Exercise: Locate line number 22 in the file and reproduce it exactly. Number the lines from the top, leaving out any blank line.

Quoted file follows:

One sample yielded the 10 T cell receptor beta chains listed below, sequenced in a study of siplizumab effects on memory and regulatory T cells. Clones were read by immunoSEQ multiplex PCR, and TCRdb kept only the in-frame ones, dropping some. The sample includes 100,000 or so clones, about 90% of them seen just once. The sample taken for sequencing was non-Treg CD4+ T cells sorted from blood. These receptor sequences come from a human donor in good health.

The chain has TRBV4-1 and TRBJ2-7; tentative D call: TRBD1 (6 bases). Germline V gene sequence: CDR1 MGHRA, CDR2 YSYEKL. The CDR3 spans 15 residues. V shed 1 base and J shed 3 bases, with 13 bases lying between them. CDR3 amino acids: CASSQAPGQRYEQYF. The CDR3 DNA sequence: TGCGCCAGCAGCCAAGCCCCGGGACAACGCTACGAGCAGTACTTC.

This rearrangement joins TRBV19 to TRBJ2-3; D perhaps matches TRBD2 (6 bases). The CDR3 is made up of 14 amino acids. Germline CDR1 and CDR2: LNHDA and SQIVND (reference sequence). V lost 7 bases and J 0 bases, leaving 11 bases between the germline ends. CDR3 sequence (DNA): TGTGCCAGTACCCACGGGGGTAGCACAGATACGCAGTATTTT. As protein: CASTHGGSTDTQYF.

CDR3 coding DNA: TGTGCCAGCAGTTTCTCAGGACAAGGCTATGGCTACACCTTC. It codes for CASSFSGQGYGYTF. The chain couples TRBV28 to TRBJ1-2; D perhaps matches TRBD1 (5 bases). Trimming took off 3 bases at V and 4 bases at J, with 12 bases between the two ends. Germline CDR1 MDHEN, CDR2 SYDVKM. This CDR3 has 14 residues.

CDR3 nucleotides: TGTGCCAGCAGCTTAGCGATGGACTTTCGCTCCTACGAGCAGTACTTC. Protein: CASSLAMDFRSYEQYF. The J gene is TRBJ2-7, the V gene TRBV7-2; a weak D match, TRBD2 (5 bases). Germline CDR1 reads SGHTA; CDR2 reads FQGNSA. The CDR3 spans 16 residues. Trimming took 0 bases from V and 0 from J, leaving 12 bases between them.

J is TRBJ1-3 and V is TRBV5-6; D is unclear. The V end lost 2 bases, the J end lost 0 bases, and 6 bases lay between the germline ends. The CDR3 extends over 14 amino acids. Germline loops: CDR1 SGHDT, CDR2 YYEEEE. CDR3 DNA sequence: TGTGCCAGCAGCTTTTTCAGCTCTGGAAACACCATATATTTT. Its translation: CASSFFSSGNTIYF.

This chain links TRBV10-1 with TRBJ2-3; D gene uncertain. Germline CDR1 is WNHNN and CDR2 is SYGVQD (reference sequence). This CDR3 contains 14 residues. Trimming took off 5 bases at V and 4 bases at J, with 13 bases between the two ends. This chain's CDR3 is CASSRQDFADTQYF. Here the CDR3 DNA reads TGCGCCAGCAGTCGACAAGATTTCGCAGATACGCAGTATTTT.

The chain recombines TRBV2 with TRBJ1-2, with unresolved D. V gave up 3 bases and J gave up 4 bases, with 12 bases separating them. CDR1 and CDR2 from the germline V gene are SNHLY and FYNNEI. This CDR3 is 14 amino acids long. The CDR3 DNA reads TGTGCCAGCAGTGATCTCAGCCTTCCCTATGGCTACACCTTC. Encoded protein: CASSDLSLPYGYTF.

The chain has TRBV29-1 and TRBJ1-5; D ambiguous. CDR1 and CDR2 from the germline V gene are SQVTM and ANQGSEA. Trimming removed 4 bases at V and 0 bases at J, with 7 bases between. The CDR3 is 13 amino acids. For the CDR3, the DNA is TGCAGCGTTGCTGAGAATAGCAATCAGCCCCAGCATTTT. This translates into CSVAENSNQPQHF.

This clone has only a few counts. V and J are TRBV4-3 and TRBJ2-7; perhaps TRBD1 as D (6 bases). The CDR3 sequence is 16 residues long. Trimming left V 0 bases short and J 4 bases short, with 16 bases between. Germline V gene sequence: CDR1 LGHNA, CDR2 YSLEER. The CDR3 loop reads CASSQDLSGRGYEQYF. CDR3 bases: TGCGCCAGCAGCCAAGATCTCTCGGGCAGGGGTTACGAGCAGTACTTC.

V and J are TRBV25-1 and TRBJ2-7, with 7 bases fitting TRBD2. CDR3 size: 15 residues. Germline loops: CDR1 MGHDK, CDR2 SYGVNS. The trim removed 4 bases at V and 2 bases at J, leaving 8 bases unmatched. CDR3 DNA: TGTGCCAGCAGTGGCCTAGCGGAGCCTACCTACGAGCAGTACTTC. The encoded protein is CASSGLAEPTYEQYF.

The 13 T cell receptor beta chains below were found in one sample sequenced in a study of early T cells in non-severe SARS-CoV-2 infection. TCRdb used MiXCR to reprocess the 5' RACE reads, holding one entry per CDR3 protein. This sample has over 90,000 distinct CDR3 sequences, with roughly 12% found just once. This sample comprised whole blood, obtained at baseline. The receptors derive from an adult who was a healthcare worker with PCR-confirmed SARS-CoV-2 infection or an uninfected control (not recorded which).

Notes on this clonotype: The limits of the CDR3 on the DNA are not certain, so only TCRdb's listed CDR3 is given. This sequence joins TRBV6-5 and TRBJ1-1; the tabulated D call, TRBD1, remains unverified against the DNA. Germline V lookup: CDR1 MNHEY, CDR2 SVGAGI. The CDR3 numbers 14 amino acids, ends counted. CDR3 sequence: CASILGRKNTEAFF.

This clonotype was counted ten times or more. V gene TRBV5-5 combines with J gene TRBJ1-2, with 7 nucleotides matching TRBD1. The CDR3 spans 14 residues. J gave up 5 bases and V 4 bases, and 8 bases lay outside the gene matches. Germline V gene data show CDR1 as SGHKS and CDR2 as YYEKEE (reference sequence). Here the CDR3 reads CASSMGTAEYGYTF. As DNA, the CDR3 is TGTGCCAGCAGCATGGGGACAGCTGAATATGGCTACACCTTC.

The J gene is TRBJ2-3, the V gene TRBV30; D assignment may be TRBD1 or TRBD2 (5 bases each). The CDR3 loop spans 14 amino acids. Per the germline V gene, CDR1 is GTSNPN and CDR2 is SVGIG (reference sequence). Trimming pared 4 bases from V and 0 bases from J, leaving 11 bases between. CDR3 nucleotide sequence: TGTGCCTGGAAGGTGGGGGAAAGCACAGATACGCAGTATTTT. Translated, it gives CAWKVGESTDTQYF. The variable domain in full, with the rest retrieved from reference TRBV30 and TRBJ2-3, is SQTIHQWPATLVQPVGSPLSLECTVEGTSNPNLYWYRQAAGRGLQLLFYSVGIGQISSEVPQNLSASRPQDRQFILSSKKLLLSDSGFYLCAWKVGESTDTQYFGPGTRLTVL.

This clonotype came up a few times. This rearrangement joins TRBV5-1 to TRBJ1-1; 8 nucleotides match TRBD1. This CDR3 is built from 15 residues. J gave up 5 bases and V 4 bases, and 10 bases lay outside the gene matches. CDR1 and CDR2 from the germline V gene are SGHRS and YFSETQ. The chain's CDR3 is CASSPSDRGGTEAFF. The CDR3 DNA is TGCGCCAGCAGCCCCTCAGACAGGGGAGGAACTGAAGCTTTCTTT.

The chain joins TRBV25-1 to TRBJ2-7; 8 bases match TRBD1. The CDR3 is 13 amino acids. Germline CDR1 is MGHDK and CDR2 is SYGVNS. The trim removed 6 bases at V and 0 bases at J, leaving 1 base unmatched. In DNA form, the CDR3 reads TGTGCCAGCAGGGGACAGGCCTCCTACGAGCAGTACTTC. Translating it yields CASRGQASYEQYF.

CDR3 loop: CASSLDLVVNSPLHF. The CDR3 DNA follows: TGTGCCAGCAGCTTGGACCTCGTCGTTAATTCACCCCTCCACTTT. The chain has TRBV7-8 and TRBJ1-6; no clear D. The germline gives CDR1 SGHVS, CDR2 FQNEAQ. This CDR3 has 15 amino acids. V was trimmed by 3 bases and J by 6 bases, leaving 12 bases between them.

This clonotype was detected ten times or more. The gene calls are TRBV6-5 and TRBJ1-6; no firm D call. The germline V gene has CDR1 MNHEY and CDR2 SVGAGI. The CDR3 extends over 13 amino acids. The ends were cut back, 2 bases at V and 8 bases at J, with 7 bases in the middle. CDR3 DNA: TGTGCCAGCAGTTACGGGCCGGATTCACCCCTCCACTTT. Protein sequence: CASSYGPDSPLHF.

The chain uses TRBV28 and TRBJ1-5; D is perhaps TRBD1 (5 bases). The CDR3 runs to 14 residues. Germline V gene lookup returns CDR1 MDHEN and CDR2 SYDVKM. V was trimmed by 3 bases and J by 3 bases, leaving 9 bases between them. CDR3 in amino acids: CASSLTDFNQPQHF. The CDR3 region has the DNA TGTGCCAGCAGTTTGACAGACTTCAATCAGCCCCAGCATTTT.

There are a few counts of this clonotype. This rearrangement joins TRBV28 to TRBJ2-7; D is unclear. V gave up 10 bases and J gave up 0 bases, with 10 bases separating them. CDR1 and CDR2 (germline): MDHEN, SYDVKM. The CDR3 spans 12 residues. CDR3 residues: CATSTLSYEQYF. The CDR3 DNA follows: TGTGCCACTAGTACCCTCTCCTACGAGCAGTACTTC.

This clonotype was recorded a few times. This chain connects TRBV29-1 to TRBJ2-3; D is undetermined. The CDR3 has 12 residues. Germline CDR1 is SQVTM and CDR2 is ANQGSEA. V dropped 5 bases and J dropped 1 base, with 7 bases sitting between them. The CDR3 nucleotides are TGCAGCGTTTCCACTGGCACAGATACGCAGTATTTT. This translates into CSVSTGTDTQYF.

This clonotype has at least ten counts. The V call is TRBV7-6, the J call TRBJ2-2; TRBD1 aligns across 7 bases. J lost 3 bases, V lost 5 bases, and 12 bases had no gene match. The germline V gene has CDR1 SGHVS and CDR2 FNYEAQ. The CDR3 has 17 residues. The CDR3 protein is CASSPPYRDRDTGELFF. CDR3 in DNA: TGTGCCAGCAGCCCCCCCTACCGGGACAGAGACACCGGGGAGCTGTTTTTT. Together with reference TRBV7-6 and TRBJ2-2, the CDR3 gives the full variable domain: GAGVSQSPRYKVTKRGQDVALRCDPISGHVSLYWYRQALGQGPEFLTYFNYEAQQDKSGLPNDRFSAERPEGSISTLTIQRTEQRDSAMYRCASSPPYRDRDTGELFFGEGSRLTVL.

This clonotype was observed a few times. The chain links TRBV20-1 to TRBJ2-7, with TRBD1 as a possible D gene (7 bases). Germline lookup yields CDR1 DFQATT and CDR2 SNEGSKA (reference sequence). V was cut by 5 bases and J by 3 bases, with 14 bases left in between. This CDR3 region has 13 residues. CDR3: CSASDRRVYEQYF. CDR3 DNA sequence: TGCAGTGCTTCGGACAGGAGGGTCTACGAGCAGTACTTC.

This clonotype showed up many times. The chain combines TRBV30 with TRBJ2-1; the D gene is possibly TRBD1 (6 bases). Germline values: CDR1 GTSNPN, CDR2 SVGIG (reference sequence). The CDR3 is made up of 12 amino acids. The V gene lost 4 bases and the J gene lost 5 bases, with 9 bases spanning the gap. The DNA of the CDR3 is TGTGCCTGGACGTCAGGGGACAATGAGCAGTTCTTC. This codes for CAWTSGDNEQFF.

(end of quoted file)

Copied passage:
This clonotype was recorded a few times. This chain connects TRBV29-1 to TRBJ2-3; D is undetermined. The CDR3 has 12 residues. Germline CDR1 is SQVTM and CDR2 is ANQGSEA. V dropped 5 bases and J dropped 1 base, with 7 bases sitting between them. The CDR3 nucleotides are TGCAGCGTTTCCACTGGCACAGATACGCAGTATTTT. This translates into CSVSTGTDTQYF.